The Oldest College Newspaper in Pennsylvania

The Lafayette

The Oldest College Newspaper in Pennsylvania

The Lafayette

The Oldest College Newspaper in Pennsylvania

The Lafayette

Student Government Executive Board candidates share platforms during Q & A session


Photo by Emma Sylvester for The Lafayette

A large point of debate was club sports funding.

On Thursday night, members of the administration and the general student body caught a glimpse of the Student Government candidates and their policies during a panel in Oechsle Hall that was co-sponsored by Student Government and The Lafayette. Voting for the Executive Board of Student Government began today and will run through Tuesday, Feb. 14. 

Three candidates are running for president: incumbent Matwos Tadesse ‘24, Anna Fenkel ‘25 and Olivia Puzio ‘25. The rest of the candidates ran unopposed; Jermaine Grant ’25 dropped out of the race for Inclusivity Officer on Thursday. Thania Hernandez ’25, Mariama Bah ‘24, Areeb Atheeque ‘25, Trebor Maitin ‘24 and Nazary Gonzalez ’24 will be Vice President, Inclusivity Officer, Treasurer, Parliamentarian and Communications Officer, respectively.

Candidates were first asked to share their general platform with the audience.

Both Puzio and Fenkel proposed opening portions of the General Body meetings to students outside of Student Government officers. This would allow clubs to be better informed and represented on campus, they said.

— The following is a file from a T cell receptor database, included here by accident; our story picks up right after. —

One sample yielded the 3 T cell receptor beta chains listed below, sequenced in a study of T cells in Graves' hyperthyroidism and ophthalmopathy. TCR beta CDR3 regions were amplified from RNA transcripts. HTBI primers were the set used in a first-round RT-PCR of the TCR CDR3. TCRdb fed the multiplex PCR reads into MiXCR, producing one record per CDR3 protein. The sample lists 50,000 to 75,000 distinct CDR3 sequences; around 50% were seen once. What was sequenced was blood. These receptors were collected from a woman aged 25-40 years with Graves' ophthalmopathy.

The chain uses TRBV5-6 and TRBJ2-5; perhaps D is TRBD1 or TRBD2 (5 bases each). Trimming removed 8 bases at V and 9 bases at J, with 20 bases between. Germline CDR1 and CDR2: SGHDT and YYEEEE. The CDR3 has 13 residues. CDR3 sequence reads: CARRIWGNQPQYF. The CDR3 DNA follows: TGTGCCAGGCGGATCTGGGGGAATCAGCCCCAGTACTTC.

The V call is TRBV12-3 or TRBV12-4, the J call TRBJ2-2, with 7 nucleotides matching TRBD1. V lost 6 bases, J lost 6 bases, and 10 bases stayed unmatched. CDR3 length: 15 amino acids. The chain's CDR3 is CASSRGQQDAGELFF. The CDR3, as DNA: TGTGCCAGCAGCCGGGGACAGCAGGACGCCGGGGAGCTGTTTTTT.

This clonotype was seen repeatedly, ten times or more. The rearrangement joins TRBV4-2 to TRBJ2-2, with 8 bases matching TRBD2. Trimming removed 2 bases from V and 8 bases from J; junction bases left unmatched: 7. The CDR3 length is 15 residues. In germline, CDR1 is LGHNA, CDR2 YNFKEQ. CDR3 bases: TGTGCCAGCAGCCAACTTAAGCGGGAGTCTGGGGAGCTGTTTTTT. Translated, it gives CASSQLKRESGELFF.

“I want the Student Government and students to be a more cohesive unit,” Fenkel said. “I’d do this through restructuring our budgeting structure, and opening a portion of our student body meetings to outside voices.”

Puzio’s platform was based on her slogan “transparency, support and initiative.” She added that “everyone should be able to feel supported and safe on campus.” 

Tadesse centered his platform on building relationships with the administration and the board of trustees.  

Tadesse said that his work with the Lafayette Today and his monthly meetings with President Nicole Hurd have made Student Government a driving force of campus.

“We’ve been creating opportunities in terms of connecting with [the board of] trustees. We’re going to have a whole dinner with a lot of the student body to be able to let them express their concerns in the future,” he said.

A key topic surrounded how Student Government can improve its influence on campus. 

“Around thirty percent of the freshman and sophomore students that I talked to [didn’t] know that Student Government is out there,” Hernandez said. “The main thing is putting a face to the organization, so that things like budgeting and other issues are transparent. Students could know how the processes work and how they can be more involved.”   

Another key issue included the controversy of club sports funding. The panel revealed how some organizations, such as ski and crew, consistently violate Student Government financial guidelines of each club getting a maximum of $12,000 a year. 

“These clubs give an excess of $50,000 a year,” Atheeque said.